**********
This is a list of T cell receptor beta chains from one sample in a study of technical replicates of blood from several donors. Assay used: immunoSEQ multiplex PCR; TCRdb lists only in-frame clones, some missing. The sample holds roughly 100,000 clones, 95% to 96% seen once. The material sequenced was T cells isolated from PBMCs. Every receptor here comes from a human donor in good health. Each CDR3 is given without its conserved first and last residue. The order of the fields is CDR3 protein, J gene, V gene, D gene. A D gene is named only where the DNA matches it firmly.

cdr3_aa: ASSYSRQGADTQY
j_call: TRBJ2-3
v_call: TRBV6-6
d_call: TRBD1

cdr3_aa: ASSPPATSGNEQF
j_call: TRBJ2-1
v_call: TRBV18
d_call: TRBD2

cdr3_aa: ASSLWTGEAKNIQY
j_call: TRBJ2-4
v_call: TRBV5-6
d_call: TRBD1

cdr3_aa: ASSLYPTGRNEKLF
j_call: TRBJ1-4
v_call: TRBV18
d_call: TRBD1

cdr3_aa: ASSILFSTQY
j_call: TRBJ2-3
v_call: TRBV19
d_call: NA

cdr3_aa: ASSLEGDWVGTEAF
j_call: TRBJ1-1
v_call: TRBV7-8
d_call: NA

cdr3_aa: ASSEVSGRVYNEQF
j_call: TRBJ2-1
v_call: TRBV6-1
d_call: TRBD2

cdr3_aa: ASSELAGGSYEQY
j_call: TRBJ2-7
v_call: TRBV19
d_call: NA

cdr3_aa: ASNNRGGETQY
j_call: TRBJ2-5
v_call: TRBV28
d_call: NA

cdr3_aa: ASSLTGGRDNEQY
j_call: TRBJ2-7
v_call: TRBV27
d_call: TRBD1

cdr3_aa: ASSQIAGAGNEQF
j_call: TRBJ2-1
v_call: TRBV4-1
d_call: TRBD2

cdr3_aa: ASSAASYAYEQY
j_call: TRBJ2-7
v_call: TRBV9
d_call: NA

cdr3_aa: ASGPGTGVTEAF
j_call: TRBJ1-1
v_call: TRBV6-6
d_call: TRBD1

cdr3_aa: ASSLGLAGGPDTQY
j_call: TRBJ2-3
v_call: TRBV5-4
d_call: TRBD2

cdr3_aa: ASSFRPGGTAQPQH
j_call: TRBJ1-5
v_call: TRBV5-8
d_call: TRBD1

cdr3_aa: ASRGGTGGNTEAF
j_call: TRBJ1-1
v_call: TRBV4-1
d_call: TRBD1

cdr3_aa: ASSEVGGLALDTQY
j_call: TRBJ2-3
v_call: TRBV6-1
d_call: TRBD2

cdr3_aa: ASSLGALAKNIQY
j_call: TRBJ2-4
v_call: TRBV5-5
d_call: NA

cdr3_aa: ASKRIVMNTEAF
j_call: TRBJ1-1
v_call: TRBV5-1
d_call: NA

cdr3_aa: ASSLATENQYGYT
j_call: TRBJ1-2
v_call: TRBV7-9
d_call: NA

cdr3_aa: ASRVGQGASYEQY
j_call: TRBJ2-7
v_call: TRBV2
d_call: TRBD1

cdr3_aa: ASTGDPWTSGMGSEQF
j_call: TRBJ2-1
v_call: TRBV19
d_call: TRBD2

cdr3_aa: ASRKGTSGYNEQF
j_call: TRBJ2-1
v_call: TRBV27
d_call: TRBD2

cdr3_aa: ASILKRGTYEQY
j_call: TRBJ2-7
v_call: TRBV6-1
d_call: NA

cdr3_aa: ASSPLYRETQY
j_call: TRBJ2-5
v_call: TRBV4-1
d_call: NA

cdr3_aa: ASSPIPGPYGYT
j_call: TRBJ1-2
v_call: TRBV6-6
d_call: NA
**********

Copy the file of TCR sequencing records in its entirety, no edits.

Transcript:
This is a list of T cell receptor beta chains from one sample in a study of technical replicates of blood from several donors. Assay used: immunoSEQ multiplex PCR; TCRdb lists only in-frame clones, some missing. The sample holds roughly 100,000 clones, 95% to 96% seen once. The material sequenced was T cells isolated from PBMCs. Every receptor here comes from a human donor in good health. Each CDR3 is given without its conserved first and last residue. The order of the fields is CDR3 protein, J gene, V gene, D gene. A D gene is named only where the DNA matches it firmly.

cdr3_aa: ASSYSRQGADTQY
j_call: TRBJ2-3
v_call: TRBV6-6
d_call: TRBD1

cdr3_aa: ASSPPATSGNEQF
j_call: TRBJ2-1
v_call: TRBV18
d_call: TRBD2

cdr3_aa: ASSLWTGEAKNIQY
j_call: TRBJ2-4
v_call: TRBV5-6
d_call: TRBD1

cdr3_aa: ASSLYPTGRNEKLF
j_call: TRBJ1-4
v_call: TRBV18
d_call: TRBD1

cdr3_aa: ASSILFSTQY
j_call: TRBJ2-3
v_call: TRBV19
d_call: NA

cdr3_aa: ASSLEGDWVGTEAF
j_call: TRBJ1-1
v_call: TRBV7-8
d_call: NA

cdr3_aa: ASSEVSGRVYNEQF
j_call: TRBJ2-1
v_call: TRBV6-1
d_call: TRBD2

cdr3_aa: ASSELAGGSYEQY
j_call: TRBJ2-7
v_call: TRBV19
d_call: NA

cdr3_aa: ASNNRGGETQY
j_call: TRBJ2-5
v_call: TRBV28
d_call: NA

cdr3_aa: ASSLTGGRDNEQY
j_call: TRBJ2-7
v_call: TRBV27
d_call: TRBD1

cdr3_aa: ASSQIAGAGNEQF
j_call: TRBJ2-1
v_call: TRBV4-1
d_call: TRBD2

cdr3_aa: ASSAASYAYEQY
j_call: TRBJ2-7
v_call: TRBV9
d_call: NA

cdr3_aa: ASGPGTGVTEAF
j_call: TRBJ1-1
v_call: TRBV6-6
d_call: TRBD1

cdr3_aa: ASSLGLAGGPDTQY
j_call: TRBJ2-3
v_call: TRBV5-4
d_call: TRBD2

cdr3_aa: ASSFRPGGTAQPQH
j_call: TRBJ1-5
v_call: TRBV5-8
d_call: TRBD1

cdr3_aa: ASRGGTGGNTEAF
j_call: TRBJ1-1
v_call: TRBV4-1
d_call: TRBD1

cdr3_aa: ASSEVGGLALDTQY
j_call: TRBJ2-3
v_call: TRBV6-1
d_call: TRBD2

cdr3_aa: ASSLGALAKNIQY
j_call: TRBJ2-4
v_call: TRBV5-5
d_call: NA

cdr3_aa: ASKRIVMNTEAF
j_call: TRBJ1-1
v_call: TRBV5-1
d_call: NA

cdr3_aa: ASSLATENQYGYT
j_call: TRBJ1-2
v_call: TRBV7-9
d_call: NA

cdr3_aa: ASRVGQGASYEQY
j_call: TRBJ2-7
v_call: TRBV2
d_call: TRBD1

cdr3_aa: ASTGDPWTSGMGSEQF
j_call: TRBJ2-1
v_call: TRBV19
d_call: TRBD2

cdr3_aa: ASRKGTSGYNEQF
j_call: TRBJ2-1
v_call: TRBV27
d_call: TRBD2

cdr3_aa: ASILKRGTYEQY
j_call: TRBJ2-7
v_call: TRBV6-1
d_call: NA

cdr3_aa: ASSPLYRETQY
j_call: TRBJ2-5
v_call: TRBV4-1
d_call: NA

cdr3_aa: ASSPIPGPYGYT
j_call: TRBJ1-2
v_call: TRBV6-6
d_call: NA